The Great West Way is a famous touring route which snakes its way through 125-miles of stunning countryside between London and Bristol.
It is based upon one of the first Great Roads commissioned by the medieval Kings of England, which themselves followed well-established trading routes between the key centres of commerce and power.
Our luxury hotel and spa, located on the breath-taking 2000-acre Bowood Estate, sits on the ancient route, between Marlborough and Chippenham, so provides a perfect base from which to explore large swathes of the Great West Way.
Passing through Berkshire, Wiltshire and Somerset, taking in some of the UK’s most iconic sights and beauty spots, the Great West Way offers a winning combination of history, culture and rural splendor.
Here, we take a look at just some of the highlights of this amazing ancient route between our capital city and Atlantic coastline, starting from London and working our way westwards.
One of the Queen’s three official residences, Windsor Castle gives visitors an insight into royal life through the centuries. It is the oldest and largest inhabited castle in the world with a history stretching back more than 900 years to William the Conqueror. Windsor has now been home to 39 British monarchs. You can marvel at the grandeur of the state apartments, walk up the aisle of St George’s Chapel where Prince Harry and Meghan Markle wed in 2018 and take a tour of the extensive grounds
The centre of British rowing, this charming market town straddling the River Thames overlooked by the luscious greenery of the Chiltern Hills, makes a wonderful day out. First mentioned in the 12th century, Henley boasts an extensive range of historic buildings and with a broad range of independent shops and great restaurants and cafés, it is a great place to meander aimlessly. It is famous for its Henley Royal Regatta which sees the best rowers from across the globe compete on the river. You can head to the River and Rowing Museum to find out more about the annual boating event or take a tranquil walk along the river.
Best known around the world as setting for Downton Abbey, Highclere Castle is actually home to the Earl and Countess of Carnarvon, whose family have lived there since 1679. The current castle was extensively rebuilt during the 18th and 19th centuries and now stands as one of the most impressive examples of Victorian architectural grandeur. Visitors can go behind the scenes of the ‘real Downton Abbey’ with a look at the opulent state rooms and living quarters, learn about the stately home’s links with Tutankhamun or wander the gardens and 1000-acres of stunning parkland which is dotted with follies and woodland.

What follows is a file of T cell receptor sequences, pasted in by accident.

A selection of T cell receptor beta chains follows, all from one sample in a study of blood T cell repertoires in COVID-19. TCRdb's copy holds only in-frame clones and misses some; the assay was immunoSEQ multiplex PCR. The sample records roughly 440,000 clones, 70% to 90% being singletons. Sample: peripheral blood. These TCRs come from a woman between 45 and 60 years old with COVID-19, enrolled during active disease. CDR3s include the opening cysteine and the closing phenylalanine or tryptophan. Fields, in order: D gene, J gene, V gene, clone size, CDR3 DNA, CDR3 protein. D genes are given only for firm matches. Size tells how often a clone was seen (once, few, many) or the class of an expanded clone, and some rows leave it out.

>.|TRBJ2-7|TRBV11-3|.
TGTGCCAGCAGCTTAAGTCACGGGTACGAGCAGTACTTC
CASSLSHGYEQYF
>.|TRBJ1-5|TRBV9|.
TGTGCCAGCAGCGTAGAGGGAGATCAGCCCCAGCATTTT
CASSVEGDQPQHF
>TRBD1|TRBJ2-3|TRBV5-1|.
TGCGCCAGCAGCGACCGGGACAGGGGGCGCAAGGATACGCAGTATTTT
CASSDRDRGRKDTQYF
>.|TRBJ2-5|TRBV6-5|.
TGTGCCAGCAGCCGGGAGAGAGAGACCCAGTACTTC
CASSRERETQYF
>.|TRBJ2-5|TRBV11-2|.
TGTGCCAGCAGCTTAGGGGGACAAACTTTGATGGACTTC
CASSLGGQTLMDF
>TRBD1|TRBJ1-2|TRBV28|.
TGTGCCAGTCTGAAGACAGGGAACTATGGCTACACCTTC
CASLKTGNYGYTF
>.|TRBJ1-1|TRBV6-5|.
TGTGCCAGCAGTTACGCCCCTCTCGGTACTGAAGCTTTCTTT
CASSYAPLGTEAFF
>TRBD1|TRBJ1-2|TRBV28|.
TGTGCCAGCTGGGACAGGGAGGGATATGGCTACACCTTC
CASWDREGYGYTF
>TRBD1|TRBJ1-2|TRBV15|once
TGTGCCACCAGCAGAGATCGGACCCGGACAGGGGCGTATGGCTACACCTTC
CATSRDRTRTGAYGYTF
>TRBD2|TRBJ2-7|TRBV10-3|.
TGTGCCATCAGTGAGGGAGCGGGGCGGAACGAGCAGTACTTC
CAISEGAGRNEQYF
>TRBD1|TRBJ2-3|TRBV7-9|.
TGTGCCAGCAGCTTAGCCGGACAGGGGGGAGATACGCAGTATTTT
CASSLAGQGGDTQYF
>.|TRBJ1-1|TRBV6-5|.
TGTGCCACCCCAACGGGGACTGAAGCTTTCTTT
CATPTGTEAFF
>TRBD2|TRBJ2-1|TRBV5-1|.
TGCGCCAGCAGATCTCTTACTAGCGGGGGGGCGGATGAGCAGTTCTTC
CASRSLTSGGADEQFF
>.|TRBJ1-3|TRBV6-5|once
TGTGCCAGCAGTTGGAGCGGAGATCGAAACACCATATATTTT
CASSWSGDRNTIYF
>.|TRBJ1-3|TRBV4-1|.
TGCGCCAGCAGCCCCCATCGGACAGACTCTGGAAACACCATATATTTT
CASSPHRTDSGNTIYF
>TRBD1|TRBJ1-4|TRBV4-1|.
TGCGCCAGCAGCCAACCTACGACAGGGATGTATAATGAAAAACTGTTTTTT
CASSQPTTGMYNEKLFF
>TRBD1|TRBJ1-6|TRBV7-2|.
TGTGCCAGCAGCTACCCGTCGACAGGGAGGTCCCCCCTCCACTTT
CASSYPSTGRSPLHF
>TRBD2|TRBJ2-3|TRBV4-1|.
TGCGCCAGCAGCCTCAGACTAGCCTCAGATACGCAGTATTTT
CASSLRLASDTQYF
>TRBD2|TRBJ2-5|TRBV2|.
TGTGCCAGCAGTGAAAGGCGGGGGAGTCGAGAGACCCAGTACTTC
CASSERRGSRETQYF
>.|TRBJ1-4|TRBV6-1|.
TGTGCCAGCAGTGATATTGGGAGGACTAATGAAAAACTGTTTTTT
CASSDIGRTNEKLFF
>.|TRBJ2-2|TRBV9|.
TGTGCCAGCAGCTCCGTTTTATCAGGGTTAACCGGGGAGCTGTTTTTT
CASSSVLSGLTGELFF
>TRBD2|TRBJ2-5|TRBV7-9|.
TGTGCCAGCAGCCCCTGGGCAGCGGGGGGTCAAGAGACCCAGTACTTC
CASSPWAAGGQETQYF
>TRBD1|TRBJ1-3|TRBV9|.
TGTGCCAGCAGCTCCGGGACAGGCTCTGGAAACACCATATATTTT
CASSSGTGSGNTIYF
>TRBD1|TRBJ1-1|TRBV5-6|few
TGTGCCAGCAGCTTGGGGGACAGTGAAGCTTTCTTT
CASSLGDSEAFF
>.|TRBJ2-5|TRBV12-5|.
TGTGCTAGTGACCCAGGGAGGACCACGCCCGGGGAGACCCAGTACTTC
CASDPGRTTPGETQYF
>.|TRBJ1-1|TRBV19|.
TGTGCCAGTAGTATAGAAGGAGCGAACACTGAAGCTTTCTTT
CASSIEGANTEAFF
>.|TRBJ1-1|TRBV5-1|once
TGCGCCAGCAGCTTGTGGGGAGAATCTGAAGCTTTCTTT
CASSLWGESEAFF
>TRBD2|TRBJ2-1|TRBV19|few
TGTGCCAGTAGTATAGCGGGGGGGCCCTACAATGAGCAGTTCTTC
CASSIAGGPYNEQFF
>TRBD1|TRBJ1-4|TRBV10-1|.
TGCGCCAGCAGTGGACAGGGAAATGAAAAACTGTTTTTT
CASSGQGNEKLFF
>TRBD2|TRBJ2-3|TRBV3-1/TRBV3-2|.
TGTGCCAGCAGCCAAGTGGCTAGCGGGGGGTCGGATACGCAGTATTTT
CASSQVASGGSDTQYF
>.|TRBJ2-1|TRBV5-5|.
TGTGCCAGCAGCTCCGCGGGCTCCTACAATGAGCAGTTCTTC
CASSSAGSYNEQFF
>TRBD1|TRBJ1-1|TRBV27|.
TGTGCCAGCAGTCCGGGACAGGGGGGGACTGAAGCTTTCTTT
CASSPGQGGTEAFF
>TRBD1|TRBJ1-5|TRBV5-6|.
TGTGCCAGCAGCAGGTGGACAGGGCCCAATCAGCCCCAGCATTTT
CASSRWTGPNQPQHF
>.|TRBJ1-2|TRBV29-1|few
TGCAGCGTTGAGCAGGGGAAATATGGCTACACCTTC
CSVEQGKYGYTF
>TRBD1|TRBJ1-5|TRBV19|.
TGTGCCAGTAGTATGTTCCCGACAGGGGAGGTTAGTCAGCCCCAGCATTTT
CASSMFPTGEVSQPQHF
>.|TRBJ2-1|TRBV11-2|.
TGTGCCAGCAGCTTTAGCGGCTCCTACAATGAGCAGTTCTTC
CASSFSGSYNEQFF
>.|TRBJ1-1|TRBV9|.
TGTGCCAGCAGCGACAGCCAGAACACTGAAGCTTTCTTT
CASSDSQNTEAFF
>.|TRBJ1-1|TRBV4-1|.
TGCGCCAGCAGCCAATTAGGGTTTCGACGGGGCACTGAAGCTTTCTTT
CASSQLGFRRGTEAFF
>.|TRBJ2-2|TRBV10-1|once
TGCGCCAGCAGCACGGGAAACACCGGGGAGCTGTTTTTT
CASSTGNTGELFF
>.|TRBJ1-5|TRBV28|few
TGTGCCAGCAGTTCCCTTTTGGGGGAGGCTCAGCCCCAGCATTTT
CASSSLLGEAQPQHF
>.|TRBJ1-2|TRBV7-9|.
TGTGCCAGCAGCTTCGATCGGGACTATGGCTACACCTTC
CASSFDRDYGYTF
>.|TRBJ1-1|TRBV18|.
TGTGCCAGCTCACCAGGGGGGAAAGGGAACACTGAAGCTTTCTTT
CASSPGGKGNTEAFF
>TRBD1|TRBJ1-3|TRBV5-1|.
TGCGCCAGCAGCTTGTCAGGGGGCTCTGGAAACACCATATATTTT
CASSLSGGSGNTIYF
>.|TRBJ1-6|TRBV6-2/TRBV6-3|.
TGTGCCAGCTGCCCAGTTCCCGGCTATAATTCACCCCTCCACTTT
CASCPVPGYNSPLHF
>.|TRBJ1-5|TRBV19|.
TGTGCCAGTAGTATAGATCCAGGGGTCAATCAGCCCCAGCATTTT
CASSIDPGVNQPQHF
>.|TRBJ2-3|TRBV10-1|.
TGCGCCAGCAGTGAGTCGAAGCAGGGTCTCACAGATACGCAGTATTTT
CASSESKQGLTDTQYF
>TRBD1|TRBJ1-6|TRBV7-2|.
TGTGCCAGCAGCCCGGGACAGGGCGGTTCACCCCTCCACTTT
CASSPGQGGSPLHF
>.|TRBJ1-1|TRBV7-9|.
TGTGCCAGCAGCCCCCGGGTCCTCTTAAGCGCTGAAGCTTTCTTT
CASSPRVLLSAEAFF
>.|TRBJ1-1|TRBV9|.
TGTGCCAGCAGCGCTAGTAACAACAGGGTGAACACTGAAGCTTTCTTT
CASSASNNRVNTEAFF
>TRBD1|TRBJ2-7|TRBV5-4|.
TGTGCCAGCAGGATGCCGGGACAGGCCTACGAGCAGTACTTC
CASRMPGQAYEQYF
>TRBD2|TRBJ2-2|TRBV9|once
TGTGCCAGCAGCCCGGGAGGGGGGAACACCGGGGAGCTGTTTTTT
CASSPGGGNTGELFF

With a Neolithic stone circle dating back almost 6000 years which encircles much of the village, Avebury is part of the same World Heritage Site as Stonehenge. As well as walking among the ancient standing stones which make up the biggest stone circle in the world, you can visit the 16th century manor house with rooms decorated to reflect different periods through which the residents lived – Tudor, Queen Anne, Georgian, Victorian and 20th century. You can also head to the Alexander Keiller Museum to learn more about the archaeology and history of this prehistoric sacred landscape.
A slight detour south onto the Salisbury Plain is worth it to marvel at one of the most iconic historic monuments in the world, Stonehenge. The giant standing stones dating back five millennia that make up the mysterious and ancient circle at Stonehenge are awe-inspiring when viewed in person. A grand new exhibition and visitor centre presents 250 ancient artefacts and a model of a 5,500 year-old man, representing the builders of Stonehenge. You can also explore the replica Neolithic houses and examine the tools and everyday objects of our ancient ancestors.
This will be easy if you’re staying with us. Right on your doorstep is one of the most beautiful and fascinating estates in the west of England. Bowood House, a fine example of Georgian architecture, sits surrounded by 100-acres of ‘Capability Brown’ landscaped parkland. Still home to the Marquis and Marchioness of Lansdowne, Bowood House offers lots to interest and entertain visitors with lavish interiors rich in art and antiques, extensive formal gardens, rambling parkland and an adventure playground to keep the little ones happy.
Step back in time with a visit to the perfectly preserved historic village of Lacock. A popular filming spot which has provided the backdrop to many movies including Harry Potter. Lacock is like an architectural time capsule with no buildings younger than 200 years old while the oldest building dates back to the 13th century. Lacock Abbey sits at the heart of the village in its own grounds and visitors can explore its medieval rooms and cloisters. A nearby museum celebrates the achievements of its most famous resident, William Henry Fox Talbot, one of the fathers of modern photography. Once you’ve done your sightseeing grab a bite to eat in one of the rustic pubs or twee tearooms.
A bustling city of wonderful Georgian architecture on the banks of the River Avon, with some of the best preserved Roman remains in Britain, all ringed by the green Somerset hills, Bath is a joy for any visitor. Named a World Heritage Site in 1987 in recognition of its vast array of Regency properties including the Royal Crescent and the Circus, the city is perhaps best known for the Roman-built thermal baths after which it is named. It is also a favourite with Jane Austen fans as the setting for three of the author’s books. With museums, galleries, tours, shops and restaurants a plenty, Bath really does have something for everyone.